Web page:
I've seen the hype, and I can type the word Groovy into google just fine.
However, can you give a real-world-ish use case that caused you to say "Hey! Groovy made for a better solution than Vanilla Java!"
I tend to write relatively simple webapps based on a Struts/Spring/Hibernate architecture, and have alot of stuff planned out to learn. Why should I put Groovy on that list and/or prioritize it over other items?
The biggest win for me is that Groovy _is_ Java at the end of the day. Groovy was implemented in Java, and was explicitly targeted at Java developers. With few exceptions, you can take a .java file, rename it to .groovy, and it will run without a hitch. Of course, you won't end up with idiomatic Groovy, just Groovy that will execute.
The first thing that drew me to Groovy was the POGOs -- Plain Old Groovy Objects. You can define a bean as quickly as this:
The getters/setters get dynamically created for you. Of course, this class is usable by any Java class -- it literally cannot tell the difference.
There are many more examples that I'm sure that you'll see pop up -- most of them involve drastically reducing the amount of Java code that you have to write and maintain. But my favorite part is that rather than forcing you to scuttle your existing codebase and rewrite it from the ground up in a brand new language, Groovy allows you to leave everything in place and integrate. That is a _huge_ benefit...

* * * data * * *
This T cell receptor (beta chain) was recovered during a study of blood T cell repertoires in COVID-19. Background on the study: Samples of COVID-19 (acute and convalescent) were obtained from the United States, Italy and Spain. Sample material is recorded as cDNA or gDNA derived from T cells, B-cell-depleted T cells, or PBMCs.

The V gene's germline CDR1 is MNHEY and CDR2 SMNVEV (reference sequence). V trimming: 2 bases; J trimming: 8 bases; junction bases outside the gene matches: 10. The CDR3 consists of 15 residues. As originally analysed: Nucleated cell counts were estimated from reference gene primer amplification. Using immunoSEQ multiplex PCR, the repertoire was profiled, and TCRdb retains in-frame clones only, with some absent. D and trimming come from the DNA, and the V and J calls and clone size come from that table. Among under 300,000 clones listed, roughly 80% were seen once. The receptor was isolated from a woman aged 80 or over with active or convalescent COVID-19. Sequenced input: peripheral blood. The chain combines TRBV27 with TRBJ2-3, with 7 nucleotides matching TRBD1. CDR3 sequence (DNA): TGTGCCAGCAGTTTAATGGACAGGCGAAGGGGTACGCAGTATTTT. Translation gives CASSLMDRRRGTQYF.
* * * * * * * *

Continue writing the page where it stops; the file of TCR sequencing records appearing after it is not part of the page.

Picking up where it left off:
Hmmm, I may have to take a closer look at Groovy, but not necessarily for the use case you gave.
You state that with a POGO, getters and setters are generated automatically. As an IDEA user, its not as if I actually write the getters and setters out manually (its more like: define variables, alt-insert, generate setters and getters). Since this is automated for me, I'd tend to do it that way and not deal with any particular performance issues (although this one is probably minor).
Well, the virtue of having implicit getters and setters isn't just that you don't have to write them. It's also an issue when you're looking at a class and studying it. Getters and setters are easy to understand, sure, but they also create visual clutter that makes it harder to locate the parts of a class that are actually interesting. I like to open up a class file and immediately see the interesting parts without having to scroll around a lot looking past boilerplate, and languages like Groovy and Ruby are much better for this than Java, I think.
Groovy gives you an easy way to produce code, so you dont spend your time looking at the structures but you work on algorithm, how it should work. At the beginning I didnt like Groovy because it could lead to spaghetti code, mix and match (because you dont have to declare the type of the object ), but this all depends on the programmer. If you are good you can write good and clean programs.
With groovy you can accomplish many task faster than in Java ( see how easy is to work with List, Maps ) or how fast is to create POGOs. You can also expand existing Java classes: adding new functions or modifing them without changing source code ( thanks to ExpandoMetaClass ). However this flexibility makes that Groovy is slower than Java ;/ ( everything is mapped to the Groovy Meta Class ).